[ Venezuela ] In a bold move, Venezuelan President Hugo Chavez severed ties with Colombia on Thursday just before the Colombian Ambassador, Luis Alfonso Hoyos, presented evidence to the Organization of American States (OAS) that Venezuela is currently harboring about 1,500 leftist guerrillas behind their borders. Colombia’s accusations against Venezuela caused Chavez to force the closure of Colombia’s embassy in Bogotá within 72 hours. The OAS stated that it could not investigate the sites without Venezuela’s consent. [BBC]

Cold Front Causes Death Across South America

[ Argentina / Bolivia / Chile / Paraguay / Peru / Uruguay ] South America is having a particularly hard winter, with some parts reporting the lowest temperatures in 29 years. In several countries, the mercury has dropped below freezing. Fatalities due to the cold have been reported in Bolivia, Paraguay, Uruguay and Argentina. Livestock is threatened in all of these areas, as well as in Chile and Peru. [].

Watch a news report on the Mexican gun battle.

Border Clashes Along the Mexican / U.S. Border

[ Mexico / U.S. ] A gun battle went down in the rural town of Madera, about 230 kilometers (145 miles) south of the U.S. border. As the story goes, gunmen reportedly opened fire on an army patrol and eight men were killed—however, the U.S. Defense Department is not offering any information. On Wednesday, late-night gun battles broke out in the border town of Nuevo Laredo, which could be heard across the border in the U.S. In Nuevo Laredo, a gang forced people from their cars and buses to use the vehicles as barricades along the roads. Witness reports said several gunmen were killed, but no official number has been tallied by Nuevo Laredo officials. [AP]

Seventeen Die in Birthday Party Massacre

[ Mexico ] The bodies of 12 males and 5 females were found in a bloodstained party hall, along with at least a dozen injured, after a tragic gun attack on a birthday party in Torreon, Northern Mexico. More than 200 bullets were fired indiscriminately into the bar full of young party goers enjoying some birthday celebrations.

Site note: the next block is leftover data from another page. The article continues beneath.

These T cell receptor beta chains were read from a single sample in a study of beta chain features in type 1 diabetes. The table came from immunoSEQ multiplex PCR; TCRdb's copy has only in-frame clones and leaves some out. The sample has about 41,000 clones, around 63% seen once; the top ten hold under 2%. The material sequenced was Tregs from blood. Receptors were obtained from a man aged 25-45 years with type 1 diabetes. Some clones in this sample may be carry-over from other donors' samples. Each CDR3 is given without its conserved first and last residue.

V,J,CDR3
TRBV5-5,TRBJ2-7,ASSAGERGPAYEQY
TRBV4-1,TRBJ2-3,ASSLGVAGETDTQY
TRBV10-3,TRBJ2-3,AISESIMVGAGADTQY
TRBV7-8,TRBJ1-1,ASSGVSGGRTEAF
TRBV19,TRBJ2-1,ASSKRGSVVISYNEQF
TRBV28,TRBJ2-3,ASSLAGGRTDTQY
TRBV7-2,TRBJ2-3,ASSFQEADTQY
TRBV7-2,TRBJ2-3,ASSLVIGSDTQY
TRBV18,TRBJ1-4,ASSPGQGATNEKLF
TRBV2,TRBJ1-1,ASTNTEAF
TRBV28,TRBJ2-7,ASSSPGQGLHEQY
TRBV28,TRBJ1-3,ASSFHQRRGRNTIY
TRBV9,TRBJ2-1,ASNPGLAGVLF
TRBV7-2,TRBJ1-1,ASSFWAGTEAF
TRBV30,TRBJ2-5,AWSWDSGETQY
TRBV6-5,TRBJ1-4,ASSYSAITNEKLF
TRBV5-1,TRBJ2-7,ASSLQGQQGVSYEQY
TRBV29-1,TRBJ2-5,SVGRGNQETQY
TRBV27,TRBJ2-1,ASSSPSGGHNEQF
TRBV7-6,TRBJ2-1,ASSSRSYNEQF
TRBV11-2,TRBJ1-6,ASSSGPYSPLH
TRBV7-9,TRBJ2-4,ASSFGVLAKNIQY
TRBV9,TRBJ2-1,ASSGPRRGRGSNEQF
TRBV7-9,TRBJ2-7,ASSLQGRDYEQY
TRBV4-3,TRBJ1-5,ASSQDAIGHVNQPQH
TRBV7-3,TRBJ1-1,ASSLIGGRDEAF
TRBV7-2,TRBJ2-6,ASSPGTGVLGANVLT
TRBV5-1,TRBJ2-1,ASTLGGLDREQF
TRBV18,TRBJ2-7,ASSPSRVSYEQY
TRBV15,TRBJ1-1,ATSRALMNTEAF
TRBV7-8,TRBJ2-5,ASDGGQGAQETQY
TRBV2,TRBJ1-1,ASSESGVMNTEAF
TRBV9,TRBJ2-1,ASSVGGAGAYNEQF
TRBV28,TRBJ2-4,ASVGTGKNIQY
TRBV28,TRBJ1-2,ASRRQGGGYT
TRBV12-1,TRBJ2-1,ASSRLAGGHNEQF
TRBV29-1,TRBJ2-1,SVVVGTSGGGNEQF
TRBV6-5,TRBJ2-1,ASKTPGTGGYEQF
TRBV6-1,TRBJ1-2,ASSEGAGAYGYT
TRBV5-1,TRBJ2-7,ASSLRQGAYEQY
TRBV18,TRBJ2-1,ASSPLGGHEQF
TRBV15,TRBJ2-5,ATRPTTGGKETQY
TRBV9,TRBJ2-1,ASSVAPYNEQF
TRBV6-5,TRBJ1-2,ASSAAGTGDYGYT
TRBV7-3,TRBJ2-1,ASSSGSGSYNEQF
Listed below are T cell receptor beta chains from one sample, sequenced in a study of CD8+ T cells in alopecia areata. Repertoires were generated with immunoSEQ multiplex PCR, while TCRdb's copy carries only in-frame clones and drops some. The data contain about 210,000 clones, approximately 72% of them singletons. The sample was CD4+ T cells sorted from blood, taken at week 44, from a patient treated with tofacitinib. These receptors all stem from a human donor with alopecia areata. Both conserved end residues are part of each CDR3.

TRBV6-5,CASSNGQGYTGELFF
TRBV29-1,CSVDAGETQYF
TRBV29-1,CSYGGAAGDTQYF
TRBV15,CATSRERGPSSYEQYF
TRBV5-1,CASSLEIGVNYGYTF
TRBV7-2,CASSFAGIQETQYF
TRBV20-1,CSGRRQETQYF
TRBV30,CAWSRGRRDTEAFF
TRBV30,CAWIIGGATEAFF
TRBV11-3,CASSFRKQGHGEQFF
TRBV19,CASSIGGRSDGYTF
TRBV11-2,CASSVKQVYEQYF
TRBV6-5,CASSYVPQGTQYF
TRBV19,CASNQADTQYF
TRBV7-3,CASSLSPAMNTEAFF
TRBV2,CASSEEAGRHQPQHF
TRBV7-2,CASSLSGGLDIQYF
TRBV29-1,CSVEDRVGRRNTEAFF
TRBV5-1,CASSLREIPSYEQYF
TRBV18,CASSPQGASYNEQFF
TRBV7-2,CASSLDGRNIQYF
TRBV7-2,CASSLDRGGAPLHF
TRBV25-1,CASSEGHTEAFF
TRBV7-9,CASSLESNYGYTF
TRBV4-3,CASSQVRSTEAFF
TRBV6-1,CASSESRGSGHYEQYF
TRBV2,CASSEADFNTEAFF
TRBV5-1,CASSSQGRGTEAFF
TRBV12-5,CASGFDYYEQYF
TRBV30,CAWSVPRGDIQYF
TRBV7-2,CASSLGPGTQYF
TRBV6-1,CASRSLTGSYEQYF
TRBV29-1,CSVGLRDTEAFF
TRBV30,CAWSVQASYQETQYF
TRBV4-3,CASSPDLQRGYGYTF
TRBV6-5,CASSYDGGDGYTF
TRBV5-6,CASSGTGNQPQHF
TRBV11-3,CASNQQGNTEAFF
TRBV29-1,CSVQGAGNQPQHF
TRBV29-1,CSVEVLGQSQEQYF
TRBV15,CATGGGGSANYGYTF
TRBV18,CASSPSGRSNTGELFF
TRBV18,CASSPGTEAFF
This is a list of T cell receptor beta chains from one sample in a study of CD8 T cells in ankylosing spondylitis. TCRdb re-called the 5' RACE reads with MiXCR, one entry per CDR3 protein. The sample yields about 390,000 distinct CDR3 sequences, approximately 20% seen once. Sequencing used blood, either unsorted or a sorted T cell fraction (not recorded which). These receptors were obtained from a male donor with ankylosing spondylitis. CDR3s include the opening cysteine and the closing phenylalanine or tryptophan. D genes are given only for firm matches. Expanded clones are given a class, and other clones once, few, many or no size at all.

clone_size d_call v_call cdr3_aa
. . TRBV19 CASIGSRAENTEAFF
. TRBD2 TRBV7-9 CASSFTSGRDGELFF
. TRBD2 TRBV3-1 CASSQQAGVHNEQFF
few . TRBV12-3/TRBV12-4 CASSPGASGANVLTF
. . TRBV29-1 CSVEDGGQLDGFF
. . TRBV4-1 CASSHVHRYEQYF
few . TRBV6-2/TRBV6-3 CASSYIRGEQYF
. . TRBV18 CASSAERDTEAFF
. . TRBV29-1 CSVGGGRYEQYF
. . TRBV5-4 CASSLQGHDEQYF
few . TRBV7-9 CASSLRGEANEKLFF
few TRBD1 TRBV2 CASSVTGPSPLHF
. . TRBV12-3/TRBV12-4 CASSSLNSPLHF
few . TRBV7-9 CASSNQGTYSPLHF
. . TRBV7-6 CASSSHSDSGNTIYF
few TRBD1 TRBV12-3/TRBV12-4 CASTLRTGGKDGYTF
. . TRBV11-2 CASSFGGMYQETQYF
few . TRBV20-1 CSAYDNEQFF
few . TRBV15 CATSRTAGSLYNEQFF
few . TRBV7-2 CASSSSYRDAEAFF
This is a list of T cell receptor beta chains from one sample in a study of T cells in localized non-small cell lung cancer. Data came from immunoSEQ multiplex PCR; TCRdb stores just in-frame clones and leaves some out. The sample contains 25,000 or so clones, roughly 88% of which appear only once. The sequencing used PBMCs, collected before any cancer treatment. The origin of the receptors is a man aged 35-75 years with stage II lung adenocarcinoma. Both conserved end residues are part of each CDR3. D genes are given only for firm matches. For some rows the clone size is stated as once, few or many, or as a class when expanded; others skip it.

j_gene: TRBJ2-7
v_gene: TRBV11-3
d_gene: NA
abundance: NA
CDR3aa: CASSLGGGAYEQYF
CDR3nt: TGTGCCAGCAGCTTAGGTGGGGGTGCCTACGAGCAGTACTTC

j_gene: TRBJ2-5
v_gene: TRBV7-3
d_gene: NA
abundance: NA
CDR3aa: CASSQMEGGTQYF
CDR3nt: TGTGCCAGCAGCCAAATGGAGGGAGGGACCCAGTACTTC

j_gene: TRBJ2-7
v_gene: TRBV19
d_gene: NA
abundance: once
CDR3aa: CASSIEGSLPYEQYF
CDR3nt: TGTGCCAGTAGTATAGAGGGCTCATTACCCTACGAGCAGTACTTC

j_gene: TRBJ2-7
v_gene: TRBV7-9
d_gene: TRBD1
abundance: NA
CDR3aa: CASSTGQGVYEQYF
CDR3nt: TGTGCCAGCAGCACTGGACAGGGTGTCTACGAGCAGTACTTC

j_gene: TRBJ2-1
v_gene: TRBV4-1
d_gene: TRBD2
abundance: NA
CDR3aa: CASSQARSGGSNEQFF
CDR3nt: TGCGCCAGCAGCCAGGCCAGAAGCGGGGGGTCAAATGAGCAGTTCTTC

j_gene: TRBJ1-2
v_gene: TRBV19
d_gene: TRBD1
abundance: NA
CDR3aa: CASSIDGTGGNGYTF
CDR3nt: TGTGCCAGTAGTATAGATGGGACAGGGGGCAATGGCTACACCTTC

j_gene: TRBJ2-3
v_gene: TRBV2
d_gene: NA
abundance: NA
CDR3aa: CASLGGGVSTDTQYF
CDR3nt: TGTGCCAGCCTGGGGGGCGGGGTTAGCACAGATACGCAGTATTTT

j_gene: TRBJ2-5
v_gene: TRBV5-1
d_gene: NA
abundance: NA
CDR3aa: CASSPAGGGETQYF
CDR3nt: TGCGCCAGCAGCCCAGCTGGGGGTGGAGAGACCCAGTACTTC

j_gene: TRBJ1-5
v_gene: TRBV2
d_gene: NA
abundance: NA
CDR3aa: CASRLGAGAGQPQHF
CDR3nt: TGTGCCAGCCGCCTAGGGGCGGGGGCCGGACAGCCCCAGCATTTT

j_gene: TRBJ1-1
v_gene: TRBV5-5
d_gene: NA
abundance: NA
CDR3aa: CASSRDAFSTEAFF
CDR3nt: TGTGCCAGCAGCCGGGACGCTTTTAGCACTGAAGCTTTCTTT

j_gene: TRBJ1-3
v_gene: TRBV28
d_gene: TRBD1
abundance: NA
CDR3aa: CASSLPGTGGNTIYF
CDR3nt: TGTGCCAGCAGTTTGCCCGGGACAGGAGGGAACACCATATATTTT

The massacre is the third such attack this year on bars in Torreon, an industrial city in Coahuila state. Coahuila Attorney General, Jesus Torres says the perpetrators, a prominent drug cartel, have been identified but he refused to identify the group publicly.

Mexico’s northern border has been the worst hit by the recent drug wars that have seen almost 25,000 killed since President Felipe Calderon launched a military crackdown on organized crime three and a half years ago. [LA Times]

US to Send Troops to Mexican Border

[ Mexico / U.S. ] 1,200 troops will be sent to the border next month in an effort to tackle illegal immigration and drug-trafficking in the four border states. Arizona will receive 524 troops; Texas 250, California 224 and New Mexico 72, while 130 will be part of a national liaison office.

In May, President Obama announced that he wanted to assign $500m (£350m) to new funding for the initiative and deploy US troops to help secure the border.

The soldiers will be armed but only permitted to fire in self defense and their main task will be to observe suspicious movement along the border and report it to Border Patrol agents.

A controversial new state law is due to come into effect in Arizona on 29 July making it a crime to be in the state without immigration papers.

Several lawsuits, including one by the federal government, have been filed against the legislation. The US justice department is challenging the law, arguing that it undermines the federal administration’s authority to set immigration policy. [BBC]

Did you miss last weeks news? Click here to read Latin American news stories from last week.

Latin America News Briefs: Same-Sex Marriage, Snow in Salta and Sea Monsters

Compiled by Jen O’Riordan, Eli Mangold and Libby Zay, with help from Lorraine Caputo.

Every Friday, Viva Travel Guides combs the presses to round up the most relevant and recent Latin America news stories. Here are the Latin American news stories our office talked about during the week of July 10th to July 16th. For more up-to-the minute news, follow us on Twitter!

Demonstrators wave a gay pride flag outside of the Argentine Congress, courtesy AP.